Or had the power to punish those whose negligence, inefficiency and complicity has been responsible for the kind of reckless dissipation of public resources we have seen in some judgement debt payments.
Unfortunately, his commission is that of an enquiry, at the behest of the president. The best Justice Yaw Appau can do is recommend sanctions against individuals and institutions for the president to take a decision on whether to accept and enforce them or not. Fortunately, when President John Mahama addressed parliament in his last state of the nation’s address on February 26 this year, he reiterated a commitment that he has stated on several occasions. “We eagerly await his (Sole Commissioner Justice Yaw Appau’s) report and would work with it to ensure that we get rid of this huge drain on our public resources.”
If only he would live up to his word, posterity would judge his decision to set up the commission as one of the most rational moves he made throughout his years as president. But if he doesn’t, another case of throwing good money after bad money, and causing financial loss to the state on top of losses resulting from judgement debt, would have been created. So the work of the commission remains an albatross around the president’s neck; a test of his commitment to accept the responsibility to enforce accountability that leadership has bestowed on him. He should not let this one too be “business as usual”, as has been the case with the Ghana @ 50 Commission and the several committees we have seen set up.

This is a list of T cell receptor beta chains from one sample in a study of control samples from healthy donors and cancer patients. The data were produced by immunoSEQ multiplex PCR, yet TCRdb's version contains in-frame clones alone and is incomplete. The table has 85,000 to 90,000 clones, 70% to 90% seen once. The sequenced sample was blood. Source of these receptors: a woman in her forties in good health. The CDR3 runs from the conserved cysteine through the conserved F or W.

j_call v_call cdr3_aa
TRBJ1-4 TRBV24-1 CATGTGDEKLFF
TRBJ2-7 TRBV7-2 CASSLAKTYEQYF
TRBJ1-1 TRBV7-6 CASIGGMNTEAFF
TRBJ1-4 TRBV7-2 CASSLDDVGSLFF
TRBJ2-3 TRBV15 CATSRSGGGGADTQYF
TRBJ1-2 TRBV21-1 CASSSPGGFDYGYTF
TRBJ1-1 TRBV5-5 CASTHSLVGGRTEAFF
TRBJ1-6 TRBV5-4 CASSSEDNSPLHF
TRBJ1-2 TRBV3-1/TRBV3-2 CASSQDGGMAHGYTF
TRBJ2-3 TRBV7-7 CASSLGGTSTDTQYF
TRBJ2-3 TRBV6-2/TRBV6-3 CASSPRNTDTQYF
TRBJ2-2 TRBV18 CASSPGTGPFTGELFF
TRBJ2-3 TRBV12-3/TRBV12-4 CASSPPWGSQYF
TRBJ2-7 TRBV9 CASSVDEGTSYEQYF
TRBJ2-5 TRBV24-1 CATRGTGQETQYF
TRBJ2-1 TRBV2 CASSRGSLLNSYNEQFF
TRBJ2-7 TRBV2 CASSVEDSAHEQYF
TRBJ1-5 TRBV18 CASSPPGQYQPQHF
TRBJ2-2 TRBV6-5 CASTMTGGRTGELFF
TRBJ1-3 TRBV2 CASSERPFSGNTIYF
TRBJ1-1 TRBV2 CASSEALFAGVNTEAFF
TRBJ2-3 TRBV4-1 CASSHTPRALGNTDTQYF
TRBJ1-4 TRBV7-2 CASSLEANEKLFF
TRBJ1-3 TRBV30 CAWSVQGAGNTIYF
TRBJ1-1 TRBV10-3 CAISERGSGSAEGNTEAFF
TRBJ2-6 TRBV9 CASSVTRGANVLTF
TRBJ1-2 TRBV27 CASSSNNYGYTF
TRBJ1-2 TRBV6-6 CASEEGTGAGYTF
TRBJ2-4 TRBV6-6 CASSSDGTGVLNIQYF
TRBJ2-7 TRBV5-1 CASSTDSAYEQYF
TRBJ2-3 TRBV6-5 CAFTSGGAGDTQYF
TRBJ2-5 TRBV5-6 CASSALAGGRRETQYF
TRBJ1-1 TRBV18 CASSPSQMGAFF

Being action oriented is not how things have been done in the past, but it would be the right thing to do, and I expect the president to show us all that he cherishes the populace’s goodwill more than that of ‘special interest folks’. Nevertheless, I think whether the President takes the report as a “sacred” document and act on it vigorously to the latter or not, the commission has managed to chalk some good successes already with its ongoing work. First, to the extent that in future, there would be a single document that can be referenced on the causes and prevention of the payment of inordinate judgement debts after the commission submits its report, even if no action is taken on it, the experiences would be there to learn from. Also, to the extent that legislators and political bigwigs can be grilled and queried almost to tears embarrassingly, because a justification is needed on the propriety or otherwise of the payment of millions of dollars in judgement debt, is enough caution to all public servant.
To the extent that there has been a sustained public discussion on the issue of the Judgement Debt on daily basis, from the pubs to the lecture halls to the streets and on the radio because of the work of the Commission, I think the investment is worth it.
Kudos to Justice Yaw Appau and his team at the Judgement Debt Commission for a good work done thus far, and we look forward to seeing the content of your report and the use it would be put to.
The author, Joseph Opoku Gakpo is a journalist with Joy FM in Accra